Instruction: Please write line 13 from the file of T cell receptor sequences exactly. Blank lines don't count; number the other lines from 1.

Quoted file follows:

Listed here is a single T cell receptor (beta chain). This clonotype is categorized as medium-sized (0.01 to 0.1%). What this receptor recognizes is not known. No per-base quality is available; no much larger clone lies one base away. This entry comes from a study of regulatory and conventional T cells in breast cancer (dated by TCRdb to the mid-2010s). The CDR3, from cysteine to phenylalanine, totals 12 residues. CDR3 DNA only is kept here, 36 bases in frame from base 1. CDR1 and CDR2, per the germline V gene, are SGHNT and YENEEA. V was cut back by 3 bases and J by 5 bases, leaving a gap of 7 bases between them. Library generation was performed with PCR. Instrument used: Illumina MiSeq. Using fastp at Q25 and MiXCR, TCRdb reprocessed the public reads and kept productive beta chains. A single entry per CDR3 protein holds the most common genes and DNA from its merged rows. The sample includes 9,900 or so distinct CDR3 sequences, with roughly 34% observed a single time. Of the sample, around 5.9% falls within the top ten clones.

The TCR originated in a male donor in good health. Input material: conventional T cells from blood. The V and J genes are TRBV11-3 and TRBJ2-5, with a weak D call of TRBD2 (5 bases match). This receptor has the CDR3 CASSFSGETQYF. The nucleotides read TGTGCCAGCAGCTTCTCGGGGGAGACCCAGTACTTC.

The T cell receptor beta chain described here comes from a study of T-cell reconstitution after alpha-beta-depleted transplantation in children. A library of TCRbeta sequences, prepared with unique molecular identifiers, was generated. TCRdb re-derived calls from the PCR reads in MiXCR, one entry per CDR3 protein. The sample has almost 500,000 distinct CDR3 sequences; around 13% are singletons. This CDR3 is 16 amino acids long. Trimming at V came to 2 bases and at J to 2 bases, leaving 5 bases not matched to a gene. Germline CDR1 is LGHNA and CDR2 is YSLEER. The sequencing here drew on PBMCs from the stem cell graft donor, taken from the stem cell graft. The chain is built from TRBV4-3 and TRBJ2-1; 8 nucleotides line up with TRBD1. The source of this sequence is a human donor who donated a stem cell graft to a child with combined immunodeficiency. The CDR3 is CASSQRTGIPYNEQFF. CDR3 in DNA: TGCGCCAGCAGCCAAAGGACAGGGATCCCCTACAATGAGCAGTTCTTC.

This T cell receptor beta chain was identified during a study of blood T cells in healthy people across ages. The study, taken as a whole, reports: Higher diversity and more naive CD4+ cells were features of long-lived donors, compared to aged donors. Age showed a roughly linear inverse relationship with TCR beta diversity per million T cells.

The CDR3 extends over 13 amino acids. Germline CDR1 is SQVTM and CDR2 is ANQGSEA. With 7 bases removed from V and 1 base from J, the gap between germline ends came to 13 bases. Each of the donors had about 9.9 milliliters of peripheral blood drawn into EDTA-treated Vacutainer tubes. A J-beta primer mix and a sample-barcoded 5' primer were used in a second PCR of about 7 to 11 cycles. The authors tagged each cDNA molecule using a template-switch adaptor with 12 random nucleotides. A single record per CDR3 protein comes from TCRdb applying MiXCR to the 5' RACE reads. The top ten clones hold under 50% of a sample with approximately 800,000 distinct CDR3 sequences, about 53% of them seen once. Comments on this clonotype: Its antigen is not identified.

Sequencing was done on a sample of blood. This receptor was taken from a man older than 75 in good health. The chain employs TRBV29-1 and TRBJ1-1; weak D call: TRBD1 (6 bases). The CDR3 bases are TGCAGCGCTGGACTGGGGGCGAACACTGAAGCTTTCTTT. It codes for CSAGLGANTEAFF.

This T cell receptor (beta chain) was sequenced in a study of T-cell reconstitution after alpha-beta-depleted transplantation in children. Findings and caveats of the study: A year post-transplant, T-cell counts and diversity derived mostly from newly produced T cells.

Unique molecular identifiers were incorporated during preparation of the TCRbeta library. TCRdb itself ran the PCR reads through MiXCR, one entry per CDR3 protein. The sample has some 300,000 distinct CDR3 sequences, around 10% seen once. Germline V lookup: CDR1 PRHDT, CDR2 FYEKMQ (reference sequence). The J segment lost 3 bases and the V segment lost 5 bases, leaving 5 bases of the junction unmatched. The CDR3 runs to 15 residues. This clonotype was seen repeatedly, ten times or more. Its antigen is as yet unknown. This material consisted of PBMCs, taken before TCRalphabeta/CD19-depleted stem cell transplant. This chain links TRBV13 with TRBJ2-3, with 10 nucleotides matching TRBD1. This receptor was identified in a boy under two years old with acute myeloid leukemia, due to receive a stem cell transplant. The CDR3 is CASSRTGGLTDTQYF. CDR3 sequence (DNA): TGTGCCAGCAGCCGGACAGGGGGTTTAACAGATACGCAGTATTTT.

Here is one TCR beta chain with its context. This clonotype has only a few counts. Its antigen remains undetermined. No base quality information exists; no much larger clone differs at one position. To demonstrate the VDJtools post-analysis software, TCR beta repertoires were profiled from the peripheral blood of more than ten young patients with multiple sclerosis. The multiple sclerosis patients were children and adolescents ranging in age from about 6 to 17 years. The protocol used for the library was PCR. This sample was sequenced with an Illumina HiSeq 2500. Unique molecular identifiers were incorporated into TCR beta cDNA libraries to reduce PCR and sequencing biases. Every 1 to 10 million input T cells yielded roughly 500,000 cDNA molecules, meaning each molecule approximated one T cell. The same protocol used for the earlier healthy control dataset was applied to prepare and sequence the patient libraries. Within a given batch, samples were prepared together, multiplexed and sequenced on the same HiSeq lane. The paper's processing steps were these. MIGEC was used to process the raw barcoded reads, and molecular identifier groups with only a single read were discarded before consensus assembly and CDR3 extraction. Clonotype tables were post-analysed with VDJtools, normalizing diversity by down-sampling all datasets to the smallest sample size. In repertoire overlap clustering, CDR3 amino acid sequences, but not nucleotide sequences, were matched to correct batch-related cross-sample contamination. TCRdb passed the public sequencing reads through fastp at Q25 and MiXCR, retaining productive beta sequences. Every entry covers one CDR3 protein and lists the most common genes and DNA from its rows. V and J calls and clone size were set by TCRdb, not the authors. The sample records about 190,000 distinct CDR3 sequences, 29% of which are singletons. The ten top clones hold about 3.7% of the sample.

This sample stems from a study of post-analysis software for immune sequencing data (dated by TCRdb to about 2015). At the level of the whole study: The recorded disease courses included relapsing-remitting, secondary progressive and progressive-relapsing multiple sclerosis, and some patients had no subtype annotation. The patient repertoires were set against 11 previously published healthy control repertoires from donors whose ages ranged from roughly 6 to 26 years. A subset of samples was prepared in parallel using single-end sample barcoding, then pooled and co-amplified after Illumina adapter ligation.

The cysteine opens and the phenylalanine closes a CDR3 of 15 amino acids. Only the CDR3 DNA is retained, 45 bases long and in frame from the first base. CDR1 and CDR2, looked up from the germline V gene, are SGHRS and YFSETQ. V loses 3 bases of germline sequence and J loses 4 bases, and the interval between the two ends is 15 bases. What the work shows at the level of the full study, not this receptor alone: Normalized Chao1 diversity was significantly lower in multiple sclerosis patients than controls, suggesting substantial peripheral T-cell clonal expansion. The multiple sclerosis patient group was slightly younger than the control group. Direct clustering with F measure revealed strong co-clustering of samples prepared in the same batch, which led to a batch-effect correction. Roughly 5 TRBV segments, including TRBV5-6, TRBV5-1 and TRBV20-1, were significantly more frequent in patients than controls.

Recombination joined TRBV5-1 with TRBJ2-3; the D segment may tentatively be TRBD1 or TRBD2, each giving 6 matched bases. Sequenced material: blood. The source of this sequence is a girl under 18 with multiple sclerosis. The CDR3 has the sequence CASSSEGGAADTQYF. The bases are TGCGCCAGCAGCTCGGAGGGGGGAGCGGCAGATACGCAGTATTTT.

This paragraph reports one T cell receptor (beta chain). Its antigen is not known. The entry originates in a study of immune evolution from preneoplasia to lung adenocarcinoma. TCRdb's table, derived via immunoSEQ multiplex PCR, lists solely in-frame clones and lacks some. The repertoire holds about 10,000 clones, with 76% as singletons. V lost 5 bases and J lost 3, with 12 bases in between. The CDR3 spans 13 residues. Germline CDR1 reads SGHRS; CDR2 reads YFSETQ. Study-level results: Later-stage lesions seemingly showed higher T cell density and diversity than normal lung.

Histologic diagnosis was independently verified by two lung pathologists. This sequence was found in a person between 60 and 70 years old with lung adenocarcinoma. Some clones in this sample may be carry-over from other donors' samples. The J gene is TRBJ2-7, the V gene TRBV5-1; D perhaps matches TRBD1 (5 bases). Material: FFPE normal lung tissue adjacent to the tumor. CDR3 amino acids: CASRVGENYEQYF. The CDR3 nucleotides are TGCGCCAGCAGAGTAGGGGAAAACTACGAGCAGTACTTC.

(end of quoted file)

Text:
This paragraph reports one T cell receptor (beta chain). Its antigen is not known. The entry originates in a study of immune evolution from preneoplasia to lung adenocarcinoma. TCRdb's table, derived via immunoSEQ multiplex PCR, lists solely in-frame clones and lacks some. The repertoire holds about 10,000 clones, with 76% as singletons. V lost 5 bases and J lost 3, with 12 bases in between. The CDR3 spans 13 residues. Germline CDR1 reads SGHRS; CDR2 reads YFSETQ. Study-level results: Later-stage lesions seemingly showed higher T cell density and diversity than normal lung.